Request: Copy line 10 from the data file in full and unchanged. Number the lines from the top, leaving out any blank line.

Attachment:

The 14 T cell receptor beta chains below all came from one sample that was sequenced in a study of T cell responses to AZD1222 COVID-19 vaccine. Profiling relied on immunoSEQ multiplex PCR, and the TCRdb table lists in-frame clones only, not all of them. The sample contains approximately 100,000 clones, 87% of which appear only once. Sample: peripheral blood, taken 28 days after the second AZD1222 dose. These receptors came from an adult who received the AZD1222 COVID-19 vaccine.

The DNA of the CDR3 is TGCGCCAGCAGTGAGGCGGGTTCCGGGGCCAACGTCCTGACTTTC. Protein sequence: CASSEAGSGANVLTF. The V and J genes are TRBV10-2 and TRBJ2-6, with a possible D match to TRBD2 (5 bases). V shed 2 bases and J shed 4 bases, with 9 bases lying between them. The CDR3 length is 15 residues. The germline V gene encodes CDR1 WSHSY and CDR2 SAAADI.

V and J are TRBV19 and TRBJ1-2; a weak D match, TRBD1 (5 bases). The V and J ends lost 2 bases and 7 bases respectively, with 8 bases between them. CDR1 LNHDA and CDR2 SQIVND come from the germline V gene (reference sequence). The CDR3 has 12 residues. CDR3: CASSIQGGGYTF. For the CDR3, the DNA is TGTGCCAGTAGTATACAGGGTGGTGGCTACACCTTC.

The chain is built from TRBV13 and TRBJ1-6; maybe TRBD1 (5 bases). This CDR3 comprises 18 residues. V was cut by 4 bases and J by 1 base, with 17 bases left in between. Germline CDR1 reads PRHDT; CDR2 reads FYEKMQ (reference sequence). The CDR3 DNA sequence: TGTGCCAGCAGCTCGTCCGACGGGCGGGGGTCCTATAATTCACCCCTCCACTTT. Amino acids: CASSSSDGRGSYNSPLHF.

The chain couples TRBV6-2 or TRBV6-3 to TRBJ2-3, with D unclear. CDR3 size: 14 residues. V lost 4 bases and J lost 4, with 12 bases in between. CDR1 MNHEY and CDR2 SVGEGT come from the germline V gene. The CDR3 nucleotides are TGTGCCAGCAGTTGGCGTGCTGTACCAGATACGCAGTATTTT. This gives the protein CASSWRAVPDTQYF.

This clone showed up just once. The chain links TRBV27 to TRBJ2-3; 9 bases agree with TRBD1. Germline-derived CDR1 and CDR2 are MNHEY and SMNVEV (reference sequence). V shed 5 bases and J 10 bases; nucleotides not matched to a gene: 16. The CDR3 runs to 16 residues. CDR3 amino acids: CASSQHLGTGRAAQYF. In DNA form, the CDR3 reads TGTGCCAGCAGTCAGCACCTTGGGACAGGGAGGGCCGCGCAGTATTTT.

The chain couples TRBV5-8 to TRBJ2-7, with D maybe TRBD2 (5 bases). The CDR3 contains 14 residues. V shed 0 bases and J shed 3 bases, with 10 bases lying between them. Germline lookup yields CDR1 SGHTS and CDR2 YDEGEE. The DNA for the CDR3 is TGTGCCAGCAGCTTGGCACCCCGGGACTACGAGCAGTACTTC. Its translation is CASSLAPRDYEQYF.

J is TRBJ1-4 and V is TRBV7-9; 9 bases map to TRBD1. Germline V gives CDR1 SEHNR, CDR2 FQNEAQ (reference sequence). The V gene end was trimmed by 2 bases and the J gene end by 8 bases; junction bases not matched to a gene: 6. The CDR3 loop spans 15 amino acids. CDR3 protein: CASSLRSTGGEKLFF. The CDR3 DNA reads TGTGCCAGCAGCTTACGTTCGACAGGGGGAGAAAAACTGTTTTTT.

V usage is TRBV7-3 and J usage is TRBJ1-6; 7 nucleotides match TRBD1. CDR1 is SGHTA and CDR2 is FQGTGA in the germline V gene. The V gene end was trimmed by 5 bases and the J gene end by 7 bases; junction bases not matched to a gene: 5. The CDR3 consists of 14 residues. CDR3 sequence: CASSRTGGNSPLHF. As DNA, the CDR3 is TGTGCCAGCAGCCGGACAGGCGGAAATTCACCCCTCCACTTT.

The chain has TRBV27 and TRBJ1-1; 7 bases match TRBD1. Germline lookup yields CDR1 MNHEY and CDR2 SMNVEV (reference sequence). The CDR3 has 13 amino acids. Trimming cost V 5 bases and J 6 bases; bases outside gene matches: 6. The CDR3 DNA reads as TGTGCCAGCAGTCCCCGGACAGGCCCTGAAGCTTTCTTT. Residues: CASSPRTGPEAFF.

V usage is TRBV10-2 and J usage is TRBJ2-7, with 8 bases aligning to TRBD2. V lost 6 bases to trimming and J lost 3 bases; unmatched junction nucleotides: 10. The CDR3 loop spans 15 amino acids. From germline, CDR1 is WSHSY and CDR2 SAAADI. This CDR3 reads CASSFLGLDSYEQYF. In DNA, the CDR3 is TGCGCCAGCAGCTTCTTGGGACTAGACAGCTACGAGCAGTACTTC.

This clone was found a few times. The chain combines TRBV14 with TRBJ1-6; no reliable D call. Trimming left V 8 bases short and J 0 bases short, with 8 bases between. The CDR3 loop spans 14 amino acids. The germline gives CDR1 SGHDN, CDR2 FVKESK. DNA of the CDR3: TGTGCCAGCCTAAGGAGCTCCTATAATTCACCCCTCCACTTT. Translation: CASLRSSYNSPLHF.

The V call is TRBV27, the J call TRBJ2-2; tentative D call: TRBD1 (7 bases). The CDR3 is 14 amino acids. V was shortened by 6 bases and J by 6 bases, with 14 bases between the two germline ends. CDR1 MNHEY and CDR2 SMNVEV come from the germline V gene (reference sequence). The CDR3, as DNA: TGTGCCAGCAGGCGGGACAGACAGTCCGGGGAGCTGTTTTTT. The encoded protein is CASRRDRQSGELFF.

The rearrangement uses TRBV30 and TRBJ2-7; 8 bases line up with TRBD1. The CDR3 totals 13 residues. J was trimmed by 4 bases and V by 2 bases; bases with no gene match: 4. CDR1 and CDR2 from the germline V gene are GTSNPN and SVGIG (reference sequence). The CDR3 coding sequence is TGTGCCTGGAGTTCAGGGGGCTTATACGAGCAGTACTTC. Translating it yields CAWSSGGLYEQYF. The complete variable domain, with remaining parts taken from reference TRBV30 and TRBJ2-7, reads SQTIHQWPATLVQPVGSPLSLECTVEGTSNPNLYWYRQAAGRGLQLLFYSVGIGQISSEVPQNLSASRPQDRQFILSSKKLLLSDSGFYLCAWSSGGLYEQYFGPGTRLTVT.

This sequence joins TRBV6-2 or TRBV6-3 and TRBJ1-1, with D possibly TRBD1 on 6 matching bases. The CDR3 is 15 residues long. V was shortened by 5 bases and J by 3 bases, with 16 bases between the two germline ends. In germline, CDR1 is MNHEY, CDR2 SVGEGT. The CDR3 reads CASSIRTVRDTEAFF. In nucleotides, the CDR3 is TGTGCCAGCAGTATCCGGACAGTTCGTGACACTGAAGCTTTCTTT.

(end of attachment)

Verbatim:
The chain has TRBV27 and TRBJ1-1; 7 bases match TRBD1. Germline lookup yields CDR1 MNHEY and CDR2 SMNVEV (reference sequence). The CDR3 has 13 amino acids. Trimming cost V 5 bases and J 6 bases; bases outside gene matches: 6. The CDR3 DNA reads as TGTGCCAGCAGTCCCCGGACAGGCCCTGAAGCTTTCTTT. Residues: CASSPRTGPEAFF.